Tuesday, July 18, 2017

Kindaichi Shounen no Jikenbo movie 1

The Japanese anime-watching public seems to love mystery stories. Meitantei Conan (Detective Conan), a show about a teenage detective with the physical appearance of a primary school student, has run for more than 850 episodes, 15 OVAs, and 15 feature-length movies - longer than Naruto or One Piece. Kindaichi Shounen no Jikenbo (The Young Kindaichi's Case Files) hasn't been quite as successful, but it ran for 148 episodes in its first TV apperance in 1996, with two movies and two OVAs. It was subsequently revived for another 47 episodes recently.

Kindaichi retells the crime-solving adventures of Kindaichi Hajime, a high school student who is the grandson of a famous (fictional) detective, Kindaichi Kousuke. The plots often involve supernatural elements or locked room mysteries. In some ways, the show seems like a deliberate throwback to the "Golden Age" mysteries of the 1920s and 1930s, when the murder or murders were committed in an isolated location (a country house, a snowbound train, an ocean liner) among a small, self-contained group of suspects, and the amateur detective solved the crime by pure deductive logic.

In particular, the first Kindaichi Shounen no Jikenbo movie reminds me of the pre-World War II stories of John Dickson Carr, who wrote locked room murder mysteries almost exclusively. It has all the virtues and defects of Carr's stories: ingenious (or overly ingenious) plotting, a complex, seemingly insolvable puzzle, and too many interchangeable straw characters. Carr is generally credited with the "best" locked room mystery ever written, The Three Coffins (in the UK, The Hollow Man). The trick in the Kindaichi movie kind of reminds me of Carr's book. More I dare not say, but you might want to peruse chapter 17, "The Locked Room Lecture," after you've watched the show.

In this movie, Kindaichi and his not-quite-girlfriend Miyuki return to an isolated island hotel/theater, where the Illusion Theater Company is going to present a non-musical production of The Phantom of the Opera. ("Return" because the TV show has a Phantom of the Opera arc that supposedly happened first, even though the TV show aired after the movie was released.) The actors are at each others' throats, and pretty soon there's a murder in a locked room, apparently committed by the Phantom himself. Things spiral out of control from there, and it ultimately takes twenty minutes of pure exposition for Kindaichi to explain what happened. Not one word of it is believable, but Golden Age mysteries were rarely meant to be realistic. The puzzle was everything. Still, the movie plays fair, as the "rules" of the Golden Age mystery required. All the clues are in plain sight, and the solution follows logically from the clues... sort of.

For this movie only, Kindaichi was played by Yamaguchi Kappei, who jumped ship to the rival Detective Conan/Case Closed franchise. His prolific career includes leading roles in properties as diverse as Gravitation, Kiki's Delivery Service, Ranma 1/2, Inuyasha, and the currently running Kyoukai no Rinne. Nakagawa Akiko (Miyuki) stayed with the franchise, and it remains her best known role. The director, Nishio Daisuke, helmed both the original TV series and the more recent reincarnations. He has a good feeling for building suspense through camera angles and cutting; in one sequence, he even riffs on (or rips off) the famous shower sequence in Psycho.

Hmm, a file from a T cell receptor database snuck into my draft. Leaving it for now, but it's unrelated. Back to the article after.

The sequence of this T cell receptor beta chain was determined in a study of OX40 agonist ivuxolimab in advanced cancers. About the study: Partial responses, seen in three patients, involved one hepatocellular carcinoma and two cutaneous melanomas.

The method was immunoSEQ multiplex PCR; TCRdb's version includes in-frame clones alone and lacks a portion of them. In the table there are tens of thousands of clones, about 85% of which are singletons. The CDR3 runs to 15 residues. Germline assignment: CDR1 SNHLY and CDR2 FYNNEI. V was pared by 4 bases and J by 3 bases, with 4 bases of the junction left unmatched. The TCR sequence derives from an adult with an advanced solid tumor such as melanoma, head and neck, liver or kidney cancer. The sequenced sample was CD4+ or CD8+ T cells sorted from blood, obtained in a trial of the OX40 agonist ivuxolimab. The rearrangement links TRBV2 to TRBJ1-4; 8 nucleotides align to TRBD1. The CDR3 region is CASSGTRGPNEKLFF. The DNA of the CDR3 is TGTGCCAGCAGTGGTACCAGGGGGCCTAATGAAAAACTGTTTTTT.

The movie is a laserdisc encode, one of many that various team members purchased in Japan. Iri translated, M74 timed, I edited and typeset, and bananadoyouwanna, M74, Nemesis, and VigorousJammer did QC. Erik of Piyo Piyo Productions encoded. The movie is widescreen, a format laserdisc doesn't support. Therefore, the release was letterboxed. Erik chose to leave the horizontal bars in. This keeps the subtitles out of the limited viewing area, but some viewers may find it distracting. You can always encode your own version.😋 Erik also kept the production company logos at the start, providing fine example of "state of the art" CGI circa 1996.

While this release is not the first English version of the first Kindaichi movie, it's the first with accurate subtitles and a laserdisc (rather than VHS) raw. You can get it from the usual torrent sources or from IRC bot Orphan|Arutha in channels #nibl or #news on irc.rizon.net. The second movie is in a second batch of laserdiscs and will get done Sometime Real Soon™.


  1. Erik of Piyo-Piyo Productions here.

    So before I dedicated myself to raws, I was doing a little subtitling, and I did a movie, Who's Left Behind, and chopped out the letterboxing. In hindsight, I think that was a mistake.

    BTW, Who's Left Behind is FINALLY being reissued on R2 DVD in Japan in a few days. If nobody else buys it and resubs it from DVD, I might.

    1. Oh, also: Yeah, I prefer to keep in all production logos, the "do not copy under penalty of no more tendies" messages, all that jazz. It may seem silly, but: 1) In my pre-digital subbing days, we sometimes threw additional notes up on the screen during those logos, like warnings about weird translation quirks, and 2) They're part of the historical record.

    2. Unfortunately, the DVD is for the sequel "Tomorrow Will Be Better." Your LD version stands, for now.

  2. Can't wait for the second movie..though it doesn't have English translation